Butt – “Born this way, too, and have varying levels of appreciation for it.”

Ankles – “Kinda like this part of my body. Stare here.”

Face – “Don’t let this nonchalant face fool you – I’m feeling very vulnerable right now and daring greatly every single moment I’m out here without a cover-up on.”

Yup. This is what I wish for. Floating signs that point and follow me around everywhere. They would really just be a way to tell the truth about me. Which is really all I want known – the truth about me. Because when you strip away everything else – not literally, but figuratively – what’s left, I’m willing to bet, looks exactly like what would be left of anyone else. We’re all the same. We’re all part of the same. While this does not happen in real life when we’re at the pool or the beach and strip off our clothes and look different physically, it’s what I believe to be true about us on the inside.

I decided to venture out and share my inner anxiety with my husband while we were at the pool and he proceeded to tell me about the The Bert show on Q-100 doing a thing where women of all shapes and sizes were posting pictures of themselves in their bathing suits in some kind of empowering movement to offer a wide range of body types to downplay the unrealistic image we have been told we should look like. So he offered to take a photo for me to post.

Mind you – he didn’t pause to assure me (whether with lies or not) that I was the most beautiful woman he had ever set eyes on and he couldn’t image why I might be self-conscious – or at the very least, just remind me that he sees those floating signs. But I digress and I delay because I’m still not sure I can do what I had in mind to do in this post. But this is about telling the truth of who I am…and am not. Supermodel I am not.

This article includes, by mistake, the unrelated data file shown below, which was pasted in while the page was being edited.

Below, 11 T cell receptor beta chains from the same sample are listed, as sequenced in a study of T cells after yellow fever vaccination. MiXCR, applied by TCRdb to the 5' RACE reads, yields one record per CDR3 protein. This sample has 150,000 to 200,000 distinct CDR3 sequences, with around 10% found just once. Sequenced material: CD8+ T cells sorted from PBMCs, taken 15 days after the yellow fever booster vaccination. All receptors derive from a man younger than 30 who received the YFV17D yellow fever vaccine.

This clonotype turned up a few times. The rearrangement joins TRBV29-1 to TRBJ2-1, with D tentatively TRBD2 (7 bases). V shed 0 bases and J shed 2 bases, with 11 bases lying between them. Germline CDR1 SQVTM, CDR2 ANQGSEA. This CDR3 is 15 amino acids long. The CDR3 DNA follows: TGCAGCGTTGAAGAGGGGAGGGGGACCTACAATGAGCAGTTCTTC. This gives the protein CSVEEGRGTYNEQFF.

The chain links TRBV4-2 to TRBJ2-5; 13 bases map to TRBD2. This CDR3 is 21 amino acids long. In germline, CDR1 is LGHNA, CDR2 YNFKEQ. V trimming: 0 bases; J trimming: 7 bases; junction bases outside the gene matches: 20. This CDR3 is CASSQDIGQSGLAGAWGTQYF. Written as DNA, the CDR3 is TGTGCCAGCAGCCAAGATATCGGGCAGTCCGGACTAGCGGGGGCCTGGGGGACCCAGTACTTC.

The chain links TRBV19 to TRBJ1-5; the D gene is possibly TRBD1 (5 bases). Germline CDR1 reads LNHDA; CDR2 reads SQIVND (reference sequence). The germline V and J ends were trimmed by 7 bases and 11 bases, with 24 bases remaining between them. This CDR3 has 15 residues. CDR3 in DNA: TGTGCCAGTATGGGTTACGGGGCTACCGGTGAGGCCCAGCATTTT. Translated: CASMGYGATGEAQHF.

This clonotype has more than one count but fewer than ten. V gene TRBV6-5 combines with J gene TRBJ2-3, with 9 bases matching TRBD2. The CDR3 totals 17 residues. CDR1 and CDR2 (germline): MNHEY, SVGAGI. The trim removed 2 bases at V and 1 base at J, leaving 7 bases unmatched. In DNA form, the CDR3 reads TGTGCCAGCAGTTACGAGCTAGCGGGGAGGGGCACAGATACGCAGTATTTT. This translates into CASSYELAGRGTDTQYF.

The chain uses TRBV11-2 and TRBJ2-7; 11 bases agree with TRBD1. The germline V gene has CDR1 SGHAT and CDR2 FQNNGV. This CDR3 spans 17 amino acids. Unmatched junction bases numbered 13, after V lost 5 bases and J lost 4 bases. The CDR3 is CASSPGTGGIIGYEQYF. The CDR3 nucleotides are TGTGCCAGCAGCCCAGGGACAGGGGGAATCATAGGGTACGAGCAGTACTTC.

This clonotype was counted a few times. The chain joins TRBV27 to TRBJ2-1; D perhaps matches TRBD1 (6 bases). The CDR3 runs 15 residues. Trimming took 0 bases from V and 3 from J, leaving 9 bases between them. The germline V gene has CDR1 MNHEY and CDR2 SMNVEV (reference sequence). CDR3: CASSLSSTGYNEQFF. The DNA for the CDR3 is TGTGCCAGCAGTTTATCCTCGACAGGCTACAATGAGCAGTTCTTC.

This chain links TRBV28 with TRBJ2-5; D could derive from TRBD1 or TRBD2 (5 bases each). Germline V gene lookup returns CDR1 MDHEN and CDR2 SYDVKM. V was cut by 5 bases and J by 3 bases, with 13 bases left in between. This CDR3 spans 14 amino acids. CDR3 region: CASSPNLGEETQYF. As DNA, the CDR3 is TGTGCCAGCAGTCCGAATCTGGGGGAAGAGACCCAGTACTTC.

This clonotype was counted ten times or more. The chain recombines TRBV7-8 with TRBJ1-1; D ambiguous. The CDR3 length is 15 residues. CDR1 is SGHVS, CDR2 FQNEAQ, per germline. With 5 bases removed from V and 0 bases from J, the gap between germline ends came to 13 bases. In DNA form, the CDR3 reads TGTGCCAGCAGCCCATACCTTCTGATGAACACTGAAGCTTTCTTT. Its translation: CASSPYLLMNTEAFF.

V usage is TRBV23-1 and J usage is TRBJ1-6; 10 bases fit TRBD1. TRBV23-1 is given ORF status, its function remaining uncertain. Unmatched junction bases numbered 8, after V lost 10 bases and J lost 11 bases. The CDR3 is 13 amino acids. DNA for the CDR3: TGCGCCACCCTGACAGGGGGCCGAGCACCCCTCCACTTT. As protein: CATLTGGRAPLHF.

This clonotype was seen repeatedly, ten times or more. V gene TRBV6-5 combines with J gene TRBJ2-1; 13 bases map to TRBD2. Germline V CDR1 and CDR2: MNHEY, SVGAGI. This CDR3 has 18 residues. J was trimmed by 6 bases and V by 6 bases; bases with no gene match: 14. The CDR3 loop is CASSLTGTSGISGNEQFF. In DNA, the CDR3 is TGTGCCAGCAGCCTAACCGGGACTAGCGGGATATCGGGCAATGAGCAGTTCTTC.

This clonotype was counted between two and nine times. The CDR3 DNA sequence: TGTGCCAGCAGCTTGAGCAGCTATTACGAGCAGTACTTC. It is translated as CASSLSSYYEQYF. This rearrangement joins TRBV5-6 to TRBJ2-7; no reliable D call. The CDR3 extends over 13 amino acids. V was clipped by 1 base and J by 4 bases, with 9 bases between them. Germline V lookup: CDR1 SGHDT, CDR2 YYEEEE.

One week later:

Deleted picture of me in a bathing suit HERE.

So I decided not to post the photo Brian took of me in my bathing suit to post on The Bert Show as a way to stand up with my sisters in solidarity. A minute before posting, I had visions of my undergraduate students coming across my blog and seeing the photo and not being able to get the image out of their heads while sitting in my classroom and immediately I knew that for the sake of a good education, I must not post a picture of myself in my bathing suit for the public. But you’re welcome to join me at the pool or a beach any day.

In the meantime, I watched my four year-old daughter in delight and pride as she joyfully took off her cover up and ran into the pool in great excitement, proud of her new Hello Kitty bathing suit and thrilled to be able to play in the water. That’s what it’s all about. The bathing suit did not need to have any power over me. It is simply a piece of clothing that make it a little easier to be in the water to play and enjoy the water and the loved ones around me. Chances are, everyone else is too busy either worrying about what others think of them or having a great time to notice and/or judge me in my bathing suit. I’m really the only person that needs to be able to see the floating signs around me.

A picture of one year-old Kaya with the same joy she has today in the water in a bathing suit.

So I said a little earnest prayer that my daughter would never lose her free spirit and joy in the pursuit of fun and I got in the pool and enjoyed my precious time with my family. Happy summer to you!

Truthfully yours,